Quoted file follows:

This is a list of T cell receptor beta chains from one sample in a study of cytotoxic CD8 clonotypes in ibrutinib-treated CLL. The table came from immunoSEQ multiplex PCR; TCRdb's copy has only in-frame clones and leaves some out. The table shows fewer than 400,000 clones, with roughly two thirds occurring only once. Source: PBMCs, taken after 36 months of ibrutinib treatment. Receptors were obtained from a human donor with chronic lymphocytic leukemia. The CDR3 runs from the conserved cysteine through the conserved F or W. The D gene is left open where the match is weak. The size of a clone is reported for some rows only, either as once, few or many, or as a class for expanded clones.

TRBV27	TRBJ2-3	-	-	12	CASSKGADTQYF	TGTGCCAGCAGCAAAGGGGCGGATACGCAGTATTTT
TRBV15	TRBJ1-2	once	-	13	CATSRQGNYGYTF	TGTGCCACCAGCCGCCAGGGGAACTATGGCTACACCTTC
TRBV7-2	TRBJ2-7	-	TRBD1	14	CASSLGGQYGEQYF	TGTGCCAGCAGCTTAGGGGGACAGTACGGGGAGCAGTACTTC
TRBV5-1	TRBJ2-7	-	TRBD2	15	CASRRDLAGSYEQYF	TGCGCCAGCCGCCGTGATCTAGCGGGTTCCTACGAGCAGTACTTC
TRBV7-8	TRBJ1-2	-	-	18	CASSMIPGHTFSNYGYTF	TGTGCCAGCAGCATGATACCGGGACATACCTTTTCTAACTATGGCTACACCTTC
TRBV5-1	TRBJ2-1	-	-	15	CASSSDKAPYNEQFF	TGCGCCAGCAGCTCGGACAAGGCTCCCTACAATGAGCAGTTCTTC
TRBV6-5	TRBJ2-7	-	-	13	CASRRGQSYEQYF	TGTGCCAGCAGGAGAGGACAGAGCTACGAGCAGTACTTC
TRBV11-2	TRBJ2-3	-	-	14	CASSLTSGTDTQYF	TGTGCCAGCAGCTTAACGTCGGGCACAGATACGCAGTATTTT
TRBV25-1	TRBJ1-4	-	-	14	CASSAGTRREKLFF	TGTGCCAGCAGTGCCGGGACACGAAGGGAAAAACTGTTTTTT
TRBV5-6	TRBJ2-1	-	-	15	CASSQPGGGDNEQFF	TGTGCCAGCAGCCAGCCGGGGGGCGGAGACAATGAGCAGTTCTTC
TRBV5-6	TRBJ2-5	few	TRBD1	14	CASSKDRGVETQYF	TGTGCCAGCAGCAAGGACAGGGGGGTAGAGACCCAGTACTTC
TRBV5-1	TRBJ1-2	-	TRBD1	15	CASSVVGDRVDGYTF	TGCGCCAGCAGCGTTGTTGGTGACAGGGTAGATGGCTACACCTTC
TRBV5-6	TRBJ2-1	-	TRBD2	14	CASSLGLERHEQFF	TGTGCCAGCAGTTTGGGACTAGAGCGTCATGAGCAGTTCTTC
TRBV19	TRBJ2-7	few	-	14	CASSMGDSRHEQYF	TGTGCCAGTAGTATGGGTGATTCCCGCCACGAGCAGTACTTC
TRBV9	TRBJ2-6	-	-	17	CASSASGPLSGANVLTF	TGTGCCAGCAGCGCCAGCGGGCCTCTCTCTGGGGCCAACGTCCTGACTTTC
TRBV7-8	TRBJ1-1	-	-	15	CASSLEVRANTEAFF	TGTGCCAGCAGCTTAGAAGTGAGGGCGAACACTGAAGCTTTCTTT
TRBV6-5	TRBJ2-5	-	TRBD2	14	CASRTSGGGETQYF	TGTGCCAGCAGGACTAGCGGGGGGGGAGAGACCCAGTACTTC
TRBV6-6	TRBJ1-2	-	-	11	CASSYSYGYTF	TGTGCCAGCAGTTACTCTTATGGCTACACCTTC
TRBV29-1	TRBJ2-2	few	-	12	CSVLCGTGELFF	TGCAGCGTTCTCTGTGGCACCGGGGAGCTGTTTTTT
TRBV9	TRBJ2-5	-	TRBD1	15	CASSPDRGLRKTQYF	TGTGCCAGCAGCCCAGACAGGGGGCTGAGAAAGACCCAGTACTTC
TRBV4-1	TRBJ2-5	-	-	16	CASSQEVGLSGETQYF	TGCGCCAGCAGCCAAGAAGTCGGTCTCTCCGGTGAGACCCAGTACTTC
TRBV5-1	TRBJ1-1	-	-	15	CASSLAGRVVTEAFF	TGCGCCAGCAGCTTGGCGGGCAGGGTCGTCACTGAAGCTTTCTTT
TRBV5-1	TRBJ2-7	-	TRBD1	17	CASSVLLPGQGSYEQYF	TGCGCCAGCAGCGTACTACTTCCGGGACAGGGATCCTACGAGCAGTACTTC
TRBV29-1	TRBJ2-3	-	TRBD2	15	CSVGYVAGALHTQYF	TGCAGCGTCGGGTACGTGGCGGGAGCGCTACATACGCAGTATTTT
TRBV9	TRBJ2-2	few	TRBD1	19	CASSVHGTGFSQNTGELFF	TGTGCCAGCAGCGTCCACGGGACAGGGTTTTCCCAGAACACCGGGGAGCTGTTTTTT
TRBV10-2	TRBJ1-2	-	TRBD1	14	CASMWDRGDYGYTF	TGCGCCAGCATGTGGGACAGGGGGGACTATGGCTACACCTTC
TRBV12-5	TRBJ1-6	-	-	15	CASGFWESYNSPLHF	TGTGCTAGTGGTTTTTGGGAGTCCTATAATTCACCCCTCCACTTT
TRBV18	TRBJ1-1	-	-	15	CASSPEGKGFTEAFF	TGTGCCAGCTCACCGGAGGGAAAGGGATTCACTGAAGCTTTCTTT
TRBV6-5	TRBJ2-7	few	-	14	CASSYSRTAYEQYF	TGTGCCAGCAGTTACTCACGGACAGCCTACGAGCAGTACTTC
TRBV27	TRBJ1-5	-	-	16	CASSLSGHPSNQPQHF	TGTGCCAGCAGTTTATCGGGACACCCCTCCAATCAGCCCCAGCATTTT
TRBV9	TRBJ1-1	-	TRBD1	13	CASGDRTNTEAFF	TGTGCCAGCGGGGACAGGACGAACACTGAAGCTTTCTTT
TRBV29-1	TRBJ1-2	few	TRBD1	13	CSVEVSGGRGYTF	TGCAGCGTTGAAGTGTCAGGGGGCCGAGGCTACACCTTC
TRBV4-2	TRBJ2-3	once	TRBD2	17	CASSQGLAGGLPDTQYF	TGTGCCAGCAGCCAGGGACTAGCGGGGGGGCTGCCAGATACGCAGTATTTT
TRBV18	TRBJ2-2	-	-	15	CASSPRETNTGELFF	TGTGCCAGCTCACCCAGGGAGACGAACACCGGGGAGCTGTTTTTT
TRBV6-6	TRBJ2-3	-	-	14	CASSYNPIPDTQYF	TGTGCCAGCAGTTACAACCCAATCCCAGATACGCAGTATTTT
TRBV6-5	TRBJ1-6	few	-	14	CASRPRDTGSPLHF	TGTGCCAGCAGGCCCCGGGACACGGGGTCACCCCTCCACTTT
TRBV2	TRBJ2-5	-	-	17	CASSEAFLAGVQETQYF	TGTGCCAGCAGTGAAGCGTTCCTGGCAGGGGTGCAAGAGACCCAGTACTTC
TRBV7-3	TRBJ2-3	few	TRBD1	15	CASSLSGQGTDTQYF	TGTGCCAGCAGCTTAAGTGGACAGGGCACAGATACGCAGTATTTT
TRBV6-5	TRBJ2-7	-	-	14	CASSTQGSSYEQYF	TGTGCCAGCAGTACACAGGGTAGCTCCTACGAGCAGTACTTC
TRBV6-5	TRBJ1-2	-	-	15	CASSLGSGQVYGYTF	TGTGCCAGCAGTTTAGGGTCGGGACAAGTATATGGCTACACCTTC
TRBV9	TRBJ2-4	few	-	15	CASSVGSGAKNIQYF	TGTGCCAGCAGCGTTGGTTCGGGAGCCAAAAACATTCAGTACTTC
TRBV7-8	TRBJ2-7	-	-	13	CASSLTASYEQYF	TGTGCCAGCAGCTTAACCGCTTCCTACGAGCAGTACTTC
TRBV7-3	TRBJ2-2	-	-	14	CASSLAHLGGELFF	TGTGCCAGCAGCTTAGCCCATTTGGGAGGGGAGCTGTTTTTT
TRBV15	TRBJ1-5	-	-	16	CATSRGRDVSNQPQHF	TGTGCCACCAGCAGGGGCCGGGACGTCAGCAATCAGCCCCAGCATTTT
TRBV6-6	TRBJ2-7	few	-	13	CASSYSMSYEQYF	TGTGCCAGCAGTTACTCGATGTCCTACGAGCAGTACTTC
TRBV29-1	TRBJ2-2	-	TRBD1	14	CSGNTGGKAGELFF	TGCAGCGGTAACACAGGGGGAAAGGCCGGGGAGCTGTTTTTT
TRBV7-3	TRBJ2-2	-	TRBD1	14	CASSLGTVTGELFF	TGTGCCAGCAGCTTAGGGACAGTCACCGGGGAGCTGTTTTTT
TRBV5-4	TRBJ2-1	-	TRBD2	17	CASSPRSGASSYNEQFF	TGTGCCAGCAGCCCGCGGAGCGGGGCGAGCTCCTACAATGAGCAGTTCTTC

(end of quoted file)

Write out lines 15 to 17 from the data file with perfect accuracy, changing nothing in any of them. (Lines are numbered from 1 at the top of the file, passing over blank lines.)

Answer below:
TRBV19	TRBJ2-7	few	-	14	CASSMGDSRHEQYF	TGTGCCAGTAGTATGGGTGATTCCCGCCACGAGCAGTACTTC
TRBV9	TRBJ2-6	-	-	17	CASSASGPLSGANVLTF	TGTGCCAGCAGCGCCAGCGGGCCTCTCTCTGGGGCCAACGTCCTGACTTTC
TRBV7-8	TRBJ1-1	-	-	15	CASSLEVRANTEAFF	TGTGCCAGCAGCTTAGAAGTGAGGGCGAACACTGAAGCTTTCTTT